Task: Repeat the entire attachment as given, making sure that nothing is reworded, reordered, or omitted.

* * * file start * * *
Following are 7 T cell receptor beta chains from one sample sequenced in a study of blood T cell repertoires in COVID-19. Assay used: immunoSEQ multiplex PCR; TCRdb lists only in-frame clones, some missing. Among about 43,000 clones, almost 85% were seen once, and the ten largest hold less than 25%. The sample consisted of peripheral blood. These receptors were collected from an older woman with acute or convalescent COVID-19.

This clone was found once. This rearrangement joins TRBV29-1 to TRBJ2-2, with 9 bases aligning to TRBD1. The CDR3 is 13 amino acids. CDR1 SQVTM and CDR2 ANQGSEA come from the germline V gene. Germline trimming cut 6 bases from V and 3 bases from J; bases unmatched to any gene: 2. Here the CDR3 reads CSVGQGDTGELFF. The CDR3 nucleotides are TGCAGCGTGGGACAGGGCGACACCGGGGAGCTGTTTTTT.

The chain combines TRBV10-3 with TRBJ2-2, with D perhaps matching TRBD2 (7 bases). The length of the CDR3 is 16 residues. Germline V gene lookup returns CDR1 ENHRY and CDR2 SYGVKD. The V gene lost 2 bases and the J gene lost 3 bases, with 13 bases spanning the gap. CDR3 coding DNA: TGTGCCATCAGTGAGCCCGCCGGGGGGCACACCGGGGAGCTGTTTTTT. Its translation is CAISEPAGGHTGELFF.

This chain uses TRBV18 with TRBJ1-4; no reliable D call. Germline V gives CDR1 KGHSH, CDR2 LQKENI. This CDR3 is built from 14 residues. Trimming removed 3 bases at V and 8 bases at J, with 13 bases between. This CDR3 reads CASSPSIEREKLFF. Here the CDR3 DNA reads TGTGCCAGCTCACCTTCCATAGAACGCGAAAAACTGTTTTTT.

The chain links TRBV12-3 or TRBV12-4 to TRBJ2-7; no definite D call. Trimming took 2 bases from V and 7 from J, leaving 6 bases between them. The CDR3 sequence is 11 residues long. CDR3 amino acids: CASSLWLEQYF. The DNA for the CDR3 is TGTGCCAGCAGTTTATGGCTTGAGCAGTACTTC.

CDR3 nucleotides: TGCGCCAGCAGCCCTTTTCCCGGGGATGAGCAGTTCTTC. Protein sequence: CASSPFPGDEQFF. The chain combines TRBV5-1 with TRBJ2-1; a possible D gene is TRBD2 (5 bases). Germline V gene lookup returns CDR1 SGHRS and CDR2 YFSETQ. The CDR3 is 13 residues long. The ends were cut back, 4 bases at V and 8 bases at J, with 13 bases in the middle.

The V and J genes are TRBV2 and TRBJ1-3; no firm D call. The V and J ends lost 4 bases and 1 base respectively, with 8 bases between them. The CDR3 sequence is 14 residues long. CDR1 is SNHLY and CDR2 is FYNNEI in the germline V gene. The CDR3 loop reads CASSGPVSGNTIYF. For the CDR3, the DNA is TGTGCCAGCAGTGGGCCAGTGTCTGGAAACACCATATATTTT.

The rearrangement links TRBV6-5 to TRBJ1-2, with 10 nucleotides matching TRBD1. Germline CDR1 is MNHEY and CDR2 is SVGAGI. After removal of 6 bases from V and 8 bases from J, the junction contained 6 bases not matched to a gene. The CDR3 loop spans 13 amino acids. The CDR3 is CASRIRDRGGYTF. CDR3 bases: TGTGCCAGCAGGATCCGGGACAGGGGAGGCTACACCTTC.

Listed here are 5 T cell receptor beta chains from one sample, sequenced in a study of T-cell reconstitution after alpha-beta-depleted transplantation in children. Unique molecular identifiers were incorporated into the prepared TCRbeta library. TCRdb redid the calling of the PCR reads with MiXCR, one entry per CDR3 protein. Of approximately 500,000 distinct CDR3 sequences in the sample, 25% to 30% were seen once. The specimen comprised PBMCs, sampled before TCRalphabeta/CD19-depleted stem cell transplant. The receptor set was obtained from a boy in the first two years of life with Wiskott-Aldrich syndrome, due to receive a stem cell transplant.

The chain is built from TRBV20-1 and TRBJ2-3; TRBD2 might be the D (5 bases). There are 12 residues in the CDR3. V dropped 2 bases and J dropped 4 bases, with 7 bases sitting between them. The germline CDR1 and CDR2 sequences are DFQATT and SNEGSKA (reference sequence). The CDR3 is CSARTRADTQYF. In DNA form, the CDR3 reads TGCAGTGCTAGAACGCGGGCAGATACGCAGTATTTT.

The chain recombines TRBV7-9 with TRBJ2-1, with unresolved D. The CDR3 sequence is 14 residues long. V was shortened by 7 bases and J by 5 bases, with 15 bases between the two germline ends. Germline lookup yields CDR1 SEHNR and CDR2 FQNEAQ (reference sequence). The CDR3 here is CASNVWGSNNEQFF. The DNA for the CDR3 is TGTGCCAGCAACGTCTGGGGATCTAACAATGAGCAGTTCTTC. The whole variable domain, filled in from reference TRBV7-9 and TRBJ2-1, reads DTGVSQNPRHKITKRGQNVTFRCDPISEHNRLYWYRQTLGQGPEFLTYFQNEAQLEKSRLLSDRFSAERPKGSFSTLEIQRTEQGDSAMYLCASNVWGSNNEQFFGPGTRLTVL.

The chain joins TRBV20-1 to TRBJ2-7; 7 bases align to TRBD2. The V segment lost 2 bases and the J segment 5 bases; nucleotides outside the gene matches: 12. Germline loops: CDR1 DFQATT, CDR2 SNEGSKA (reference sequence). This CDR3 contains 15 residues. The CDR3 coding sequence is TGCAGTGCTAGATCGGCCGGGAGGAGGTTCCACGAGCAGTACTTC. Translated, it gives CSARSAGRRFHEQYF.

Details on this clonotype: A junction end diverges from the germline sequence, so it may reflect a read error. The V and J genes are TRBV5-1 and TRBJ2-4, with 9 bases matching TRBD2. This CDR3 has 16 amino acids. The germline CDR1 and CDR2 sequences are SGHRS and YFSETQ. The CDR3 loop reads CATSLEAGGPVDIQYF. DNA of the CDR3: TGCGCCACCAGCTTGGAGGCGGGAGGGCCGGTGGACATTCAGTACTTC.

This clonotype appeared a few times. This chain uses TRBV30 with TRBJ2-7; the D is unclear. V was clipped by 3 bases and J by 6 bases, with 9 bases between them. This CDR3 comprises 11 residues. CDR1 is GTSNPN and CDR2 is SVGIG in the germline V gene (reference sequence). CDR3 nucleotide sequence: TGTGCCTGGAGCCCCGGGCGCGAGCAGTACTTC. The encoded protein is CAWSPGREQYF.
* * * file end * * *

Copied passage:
Following are 7 T cell receptor beta chains from one sample sequenced in a study of blood T cell repertoires in COVID-19. Assay used: immunoSEQ multiplex PCR; TCRdb lists only in-frame clones, some missing. Among about 43,000 clones, almost 85% were seen once, and the ten largest hold less than 25%. The sample consisted of peripheral blood. These receptors were collected from an older woman with acute or convalescent COVID-19.

This clone was found once. This rearrangement joins TRBV29-1 to TRBJ2-2, with 9 bases aligning to TRBD1. The CDR3 is 13 amino acids. CDR1 SQVTM and CDR2 ANQGSEA come from the germline V gene. Germline trimming cut 6 bases from V and 3 bases from J; bases unmatched to any gene: 2. Here the CDR3 reads CSVGQGDTGELFF. The CDR3 nucleotides are TGCAGCGTGGGACAGGGCGACACCGGGGAGCTGTTTTTT.

The chain combines TRBV10-3 with TRBJ2-2, with D perhaps matching TRBD2 (7 bases). The length of the CDR3 is 16 residues. Germline V gene lookup returns CDR1 ENHRY and CDR2 SYGVKD. The V gene lost 2 bases and the J gene lost 3 bases, with 13 bases spanning the gap. CDR3 coding DNA: TGTGCCATCAGTGAGCCCGCCGGGGGGCACACCGGGGAGCTGTTTTTT. Its translation is CAISEPAGGHTGELFF.

This chain uses TRBV18 with TRBJ1-4; no reliable D call. Germline V gives CDR1 KGHSH, CDR2 LQKENI. This CDR3 is built from 14 residues. Trimming removed 3 bases at V and 8 bases at J, with 13 bases between. This CDR3 reads CASSPSIEREKLFF. Here the CDR3 DNA reads TGTGCCAGCTCACCTTCCATAGAACGCGAAAAACTGTTTTTT.

The chain links TRBV12-3 or TRBV12-4 to TRBJ2-7; no definite D call. Trimming took 2 bases from V and 7 from J, leaving 6 bases between them. The CDR3 sequence is 11 residues long. CDR3 amino acids: CASSLWLEQYF. The DNA for the CDR3 is TGTGCCAGCAGTTTATGGCTTGAGCAGTACTTC.

CDR3 nucleotides: TGCGCCAGCAGCCCTTTTCCCGGGGATGAGCAGTTCTTC. Protein sequence: CASSPFPGDEQFF. The chain combines TRBV5-1 with TRBJ2-1; a possible D gene is TRBD2 (5 bases). Germline V gene lookup returns CDR1 SGHRS and CDR2 YFSETQ. The CDR3 is 13 residues long. The ends were cut back, 4 bases at V and 8 bases at J, with 13 bases in the middle.

The V and J genes are TRBV2 and TRBJ1-3; no firm D call. The V and J ends lost 4 bases and 1 base respectively, with 8 bases between them. The CDR3 sequence is 14 residues long. CDR1 is SNHLY and CDR2 is FYNNEI in the germline V gene. The CDR3 loop reads CASSGPVSGNTIYF. For the CDR3, the DNA is TGTGCCAGCAGTGGGCCAGTGTCTGGAAACACCATATATTTT.

The rearrangement links TRBV6-5 to TRBJ1-2, with 10 nucleotides matching TRBD1. Germline CDR1 is MNHEY and CDR2 is SVGAGI. After removal of 6 bases from V and 8 bases from J, the junction contained 6 bases not matched to a gene. The CDR3 loop spans 13 amino acids. The CDR3 is CASRIRDRGGYTF. CDR3 bases: TGTGCCAGCAGGATCCGGGACAGGGGAGGCTACACCTTC.

Listed here are 5 T cell receptor beta chains from one sample, sequenced in a study of T-cell reconstitution after alpha-beta-depleted transplantation in children. Unique molecular identifiers were incorporated into the prepared TCRbeta library. TCRdb redid the calling of the PCR reads with MiXCR, one entry per CDR3 protein. Of approximately 500,000 distinct CDR3 sequences in the sample, 25% to 30% were seen once. The specimen comprised PBMCs, sampled before TCRalphabeta/CD19-depleted stem cell transplant. The receptor set was obtained from a boy in the first two years of life with Wiskott-Aldrich syndrome, due to receive a stem cell transplant.

The chain is built from TRBV20-1 and TRBJ2-3; TRBD2 might be the D (5 bases). There are 12 residues in the CDR3. V dropped 2 bases and J dropped 4 bases, with 7 bases sitting between them. The germline CDR1 and CDR2 sequences are DFQATT and SNEGSKA (reference sequence). The CDR3 is CSARTRADTQYF. In DNA form, the CDR3 reads TGCAGTGCTAGAACGCGGGCAGATACGCAGTATTTT.

The chain recombines TRBV7-9 with TRBJ2-1, with unresolved D. The CDR3 sequence is 14 residues long. V was shortened by 7 bases and J by 5 bases, with 15 bases between the two germline ends. Germline lookup yields CDR1 SEHNR and CDR2 FQNEAQ (reference sequence). The CDR3 here is CASNVWGSNNEQFF. The DNA for the CDR3 is TGTGCCAGCAACGTCTGGGGATCTAACAATGAGCAGTTCTTC. The whole variable domain, filled in from reference TRBV7-9 and TRBJ2-1, reads DTGVSQNPRHKITKRGQNVTFRCDPISEHNRLYWYRQTLGQGPEFLTYFQNEAQLEKSRLLSDRFSAERPKGSFSTLEIQRTEQGDSAMYLCASNVWGSNNEQFFGPGTRLTVL.

The chain joins TRBV20-1 to TRBJ2-7; 7 bases align to TRBD2. The V segment lost 2 bases and the J segment 5 bases; nucleotides outside the gene matches: 12. Germline loops: CDR1 DFQATT, CDR2 SNEGSKA (reference sequence). This CDR3 contains 15 residues. The CDR3 coding sequence is TGCAGTGCTAGATCGGCCGGGAGGAGGTTCCACGAGCAGTACTTC. Translated, it gives CSARSAGRRFHEQYF.

Details on this clonotype: A junction end diverges from the germline sequence, so it may reflect a read error. The V and J genes are TRBV5-1 and TRBJ2-4, with 9 bases matching TRBD2. This CDR3 has 16 amino acids. The germline CDR1 and CDR2 sequences are SGHRS and YFSETQ. The CDR3 loop reads CATSLEAGGPVDIQYF. DNA of the CDR3: TGCGCCACCAGCTTGGAGGCGGGAGGGCCGGTGGACATTCAGTACTTC.

This clonotype appeared a few times. This chain uses TRBV30 with TRBJ2-7; the D is unclear. V was clipped by 3 bases and J by 6 bases, with 9 bases between them. This CDR3 comprises 11 residues. CDR1 is GTSNPN and CDR2 is SVGIG in the germline V gene (reference sequence). CDR3 nucleotide sequence: TGTGCCTGGAGCCCCGGGCGCGAGCAGTACTTC. The encoded protein is CAWSPGREQYF.